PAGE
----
I was something of a film geek in my teens and early 20s. I always liked the gritty dramas about street life, crime, gangs, prison, etc. because they were truly works of art rather than big budget blockbusters made my studio execs and they seemed so earnest. I always thought it would be awesome to see Batman fight the kind of scumbags in these types of films. And while Batman Begins isn’t exactly a dissertation on socioeconomics and the like, at least it involves Batman taking on the fairly realistic villain of organized crime and political corruption. Up until this point, all previous Batman movies had a super villain as the antagonist (and this one does as well – but more on that shortly), in this incarnation Bruce Wayne addresses the reality of trying to undo decades of ingrained corruption that has led to rampant poverty and high crime. Sure, Jack Napier was a mob boss before he became The Joker in Burton’s Batman, but he was still a generic, cookie-cutter gangster in a fancy suit on a sound stage. Contrast that with Carmine Falcone who is a fairly realistic (or at least earnest) gangster in the Scorsese or Coppola mold (all that’s missing is brazen profanity, but this is a family-friendly flick after all). Obviously, this movie is not exactly Batman vs. Robert DeNiro, but I appreciate that it makes the harsh reality of crime the basis.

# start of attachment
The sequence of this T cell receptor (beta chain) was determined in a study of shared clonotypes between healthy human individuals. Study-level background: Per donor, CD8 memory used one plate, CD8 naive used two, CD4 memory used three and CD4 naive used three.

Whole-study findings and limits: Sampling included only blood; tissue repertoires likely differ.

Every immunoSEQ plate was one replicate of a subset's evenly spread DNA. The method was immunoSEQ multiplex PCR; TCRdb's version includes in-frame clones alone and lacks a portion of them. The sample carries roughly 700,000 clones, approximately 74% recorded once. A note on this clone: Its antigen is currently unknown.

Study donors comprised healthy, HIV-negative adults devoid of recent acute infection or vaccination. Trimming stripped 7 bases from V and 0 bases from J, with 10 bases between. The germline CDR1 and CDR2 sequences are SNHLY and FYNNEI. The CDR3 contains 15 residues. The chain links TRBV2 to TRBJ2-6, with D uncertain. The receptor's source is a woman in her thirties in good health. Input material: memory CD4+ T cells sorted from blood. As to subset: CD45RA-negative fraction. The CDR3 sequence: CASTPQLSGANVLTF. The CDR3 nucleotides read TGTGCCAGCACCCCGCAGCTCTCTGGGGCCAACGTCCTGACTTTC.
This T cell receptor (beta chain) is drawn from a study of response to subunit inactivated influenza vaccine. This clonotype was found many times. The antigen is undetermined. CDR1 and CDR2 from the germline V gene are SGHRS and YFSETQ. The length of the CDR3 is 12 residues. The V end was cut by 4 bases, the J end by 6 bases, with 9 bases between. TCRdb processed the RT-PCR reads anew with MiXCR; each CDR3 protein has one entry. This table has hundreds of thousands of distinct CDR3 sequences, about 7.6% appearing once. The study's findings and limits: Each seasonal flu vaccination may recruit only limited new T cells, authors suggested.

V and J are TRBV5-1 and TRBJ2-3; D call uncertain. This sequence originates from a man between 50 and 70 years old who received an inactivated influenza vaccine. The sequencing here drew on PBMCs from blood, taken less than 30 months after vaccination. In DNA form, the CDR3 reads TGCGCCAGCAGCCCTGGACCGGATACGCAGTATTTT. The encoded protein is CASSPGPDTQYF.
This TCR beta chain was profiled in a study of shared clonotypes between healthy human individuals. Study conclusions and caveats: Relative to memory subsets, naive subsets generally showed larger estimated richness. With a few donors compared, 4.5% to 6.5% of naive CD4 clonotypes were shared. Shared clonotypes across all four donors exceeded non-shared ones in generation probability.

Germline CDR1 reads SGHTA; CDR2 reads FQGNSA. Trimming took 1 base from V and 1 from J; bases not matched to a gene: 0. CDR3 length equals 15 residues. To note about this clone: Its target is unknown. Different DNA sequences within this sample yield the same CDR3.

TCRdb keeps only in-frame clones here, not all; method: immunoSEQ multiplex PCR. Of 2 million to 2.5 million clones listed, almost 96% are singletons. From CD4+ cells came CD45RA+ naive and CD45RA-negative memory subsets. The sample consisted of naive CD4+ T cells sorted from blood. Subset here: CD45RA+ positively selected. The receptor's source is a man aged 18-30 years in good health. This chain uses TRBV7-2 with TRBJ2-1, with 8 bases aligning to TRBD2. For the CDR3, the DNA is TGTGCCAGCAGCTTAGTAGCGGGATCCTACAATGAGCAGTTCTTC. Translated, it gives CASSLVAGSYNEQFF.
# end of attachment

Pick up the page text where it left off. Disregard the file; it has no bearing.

I liked how it spent the entire first act concentrating on Bruce Wayne’s backstory and his training on becoming Batman. As far as I know, there’s no comic book story concentrating exclusively on this aspect of his life. Not even Year One dealt much with Bruce’s actual training, but rather alluded to it in flashbacks (as many comics have done over the years). Batman Begins is aptly-titled because it takes the time to show Bruce transition from traumatized child to a man on a mission (I will admit that some of the flashback sequences are a bit confusing, especially when a college-aged Bruce decides to murder Joe Chill – was this before or after he decided to become Batman?).